Harvest Timing Likely Saved Lives, Property During 2014 Napa Earthquake
Harvest happens- and so do earthquakes.
An historically early 2015 harvest is what is rocking the winemaking world in Napa right now. A year ago, however, the early morning rumblings weren’t the sound of grape trucks heading from the field to the winery.
At 3:20 in the morning, after 15 seconds of shaking at 6.0 magnitude, most of Napa County was without power. Barrels toppled from metal racks, bottles launched off shelves and even stainless steel tanks full of wine lurched from their concrete pedestals. Heavy stonework showered down onto cellar floors, old stonework facades unpeeled onto crush pads and wineglasses mingled with reagent bottles and measuring cylinders in slippery shards on laboratory floors.
Luckily, most wineries quickly cleaned up the mess and got on with the business of prepping for the Harvest to come. Most lucky indeed was the fact that most of us- winemakers,lab staff, cellar hands and vineyard crew-were largely home in bed when the quake hit.
“It could’ve been so much worse” is always tiresome to hear. Tell that to my neighbors down the street who were red tagged, or the owners of Sala Salon, Vintner’s Collective or Napkins restaurant, who had their businesses (among many others) badly impacted by the quake. The semi-morbid reality is however, had Harvest 2014 been as early as this year, many more of us would’ve been in harm’s way.
In late August 2014 only a handful of wineries were in such full Harvest swing as to be working a night shift. The sparkling wine harvest typically starts at least two-three weeks earlier than other wineries because they seek grapes at lower sugars and higher acids for their Champagne-like fizzy wines. I knew that my buddies at Mumm and Domaine Chandon had been picking for about a week or so but most of us who do Pinot Noir and Chardonnay from Carneros or Sauvignon Blanc from Napa (typically the earliest grapes to get going) hadn’t scheduled our picks yet. We were still prepping tanks, cleaning barrels and letting our crews get some precious sleep before the 12 hour days and the midnight pumpover shifts started.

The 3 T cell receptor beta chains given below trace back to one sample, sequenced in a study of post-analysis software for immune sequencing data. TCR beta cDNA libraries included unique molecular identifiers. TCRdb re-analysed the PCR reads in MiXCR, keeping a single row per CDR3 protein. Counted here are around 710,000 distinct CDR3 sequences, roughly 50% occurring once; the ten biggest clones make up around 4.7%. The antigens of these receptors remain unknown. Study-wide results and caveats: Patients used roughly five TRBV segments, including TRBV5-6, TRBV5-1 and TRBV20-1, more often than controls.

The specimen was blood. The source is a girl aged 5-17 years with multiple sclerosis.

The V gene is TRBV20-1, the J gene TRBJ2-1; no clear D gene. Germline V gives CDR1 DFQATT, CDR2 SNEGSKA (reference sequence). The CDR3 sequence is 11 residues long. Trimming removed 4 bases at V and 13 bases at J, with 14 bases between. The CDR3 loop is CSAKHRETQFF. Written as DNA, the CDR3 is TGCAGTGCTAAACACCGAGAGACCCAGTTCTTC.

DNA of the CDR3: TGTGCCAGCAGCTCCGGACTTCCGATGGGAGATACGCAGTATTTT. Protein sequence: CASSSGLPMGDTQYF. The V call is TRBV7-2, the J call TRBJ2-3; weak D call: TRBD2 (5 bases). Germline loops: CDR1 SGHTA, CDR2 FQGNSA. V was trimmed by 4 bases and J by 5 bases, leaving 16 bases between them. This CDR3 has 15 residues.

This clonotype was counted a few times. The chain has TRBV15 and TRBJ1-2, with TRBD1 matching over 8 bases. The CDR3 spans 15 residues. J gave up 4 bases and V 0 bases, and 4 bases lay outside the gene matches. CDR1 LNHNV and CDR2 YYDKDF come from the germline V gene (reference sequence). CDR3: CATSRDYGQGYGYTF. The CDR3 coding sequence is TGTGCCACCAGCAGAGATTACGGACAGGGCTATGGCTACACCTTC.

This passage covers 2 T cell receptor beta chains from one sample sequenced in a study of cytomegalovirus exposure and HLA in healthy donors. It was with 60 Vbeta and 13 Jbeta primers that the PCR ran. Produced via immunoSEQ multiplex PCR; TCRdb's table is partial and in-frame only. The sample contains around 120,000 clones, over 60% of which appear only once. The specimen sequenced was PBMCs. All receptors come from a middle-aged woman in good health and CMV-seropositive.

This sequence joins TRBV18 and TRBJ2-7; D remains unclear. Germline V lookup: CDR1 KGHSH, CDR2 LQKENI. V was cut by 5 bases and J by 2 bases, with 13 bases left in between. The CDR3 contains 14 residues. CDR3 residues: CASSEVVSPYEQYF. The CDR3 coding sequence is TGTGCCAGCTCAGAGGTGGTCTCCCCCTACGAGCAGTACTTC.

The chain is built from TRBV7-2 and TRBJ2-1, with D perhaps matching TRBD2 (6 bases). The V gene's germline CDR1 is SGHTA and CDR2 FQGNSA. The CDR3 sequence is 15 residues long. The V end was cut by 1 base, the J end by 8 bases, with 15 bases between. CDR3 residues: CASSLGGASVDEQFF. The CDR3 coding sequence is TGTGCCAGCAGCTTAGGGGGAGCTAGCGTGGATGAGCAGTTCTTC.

It was chilling, in the early morning hours of August 24, 2014, to drive around to the local wineries where I make my wine (one practically over the epicenter) and to realize how lucky we were that the quake happened in the dead of night and that Harvest 2014 wasn’t earlier than it was. All of our wineries had been shut up tight, and amazingly, the damage report was only three broken barrels, broken bottles in the store room and some random drops of wine which had slopped over a full tank top onto the cellar floor. Later that day I dropped by a friend’s winery in Carneros and was distressed to witness both his shellshocked face and the terrible state of his barrel room. Had Harvest 2014 started earlier, there would’ve been much more new wine in barrel and the possibility of much higher property loss.
This is not to say that we “got off easy” from the Quake, nor that it was a complete disaster. The damage was very uneven, varying from winery to winery and neighborhood to neighborhood. My old Victorian house in downtown Napa, one of the hardest-hit areas, got off lightly with cracked plaster and broken wine glasses while three houses in our neighborhood came off their foundations and practically came down.
I was relieved when I heard later in the day that the night crew up at Mumm (still a small number because of how early Harvest started) all got out safely when the shaking hit. Facebook feeds, text messages and emails helped keep us in touch as the days wore into weeks as we cleaned up, took stock and moved forward towards recovery.
According to what I’ve heard and read lately, it’s been quite a recovery. The #NapaStrong Comeback video, created six days after the quake by Evan Kilkus, told the Bay Area and the world that we were open for business while local vintner’s groups and wineries communicated the same “Come Visit Napa” message they do every harvest. A recovering national economy has no doubt helped, but from what I understand most businesses are back on their feet and wineries welcomed record numbers of guests in the last year.
One of the best things to come out of the earthquake was the amazing sense of community, togetherness and sharing we felt then and still feel today. Neighbors dropped everything to help neighbors, benefit concerts and dinners were hastily arranged, and the Napa Valley Vintners started a community assistance fund with $10 Million in seed money. On Monday, August 24 2015, Napa is planning an anniversary event of remembrance and togetherness-“Napa Strong 6.0/365”- at Veterans Park from 3:20 PM-6:00 PM. Music, speakers and disaster preparedness booths and presentations will be featured, all in view of many of the damaged buildings on Main Street still swathed in scaffolding.
Those of us in the full swing of the early 2015 Harvest will read about it in the paper on Tuesday and continue to be glad we weren’t crushing-yet- a year ago.
Comeback Video by Evan Kilkus, produced 6 days after the quake.
Appreciation of History and Heritage”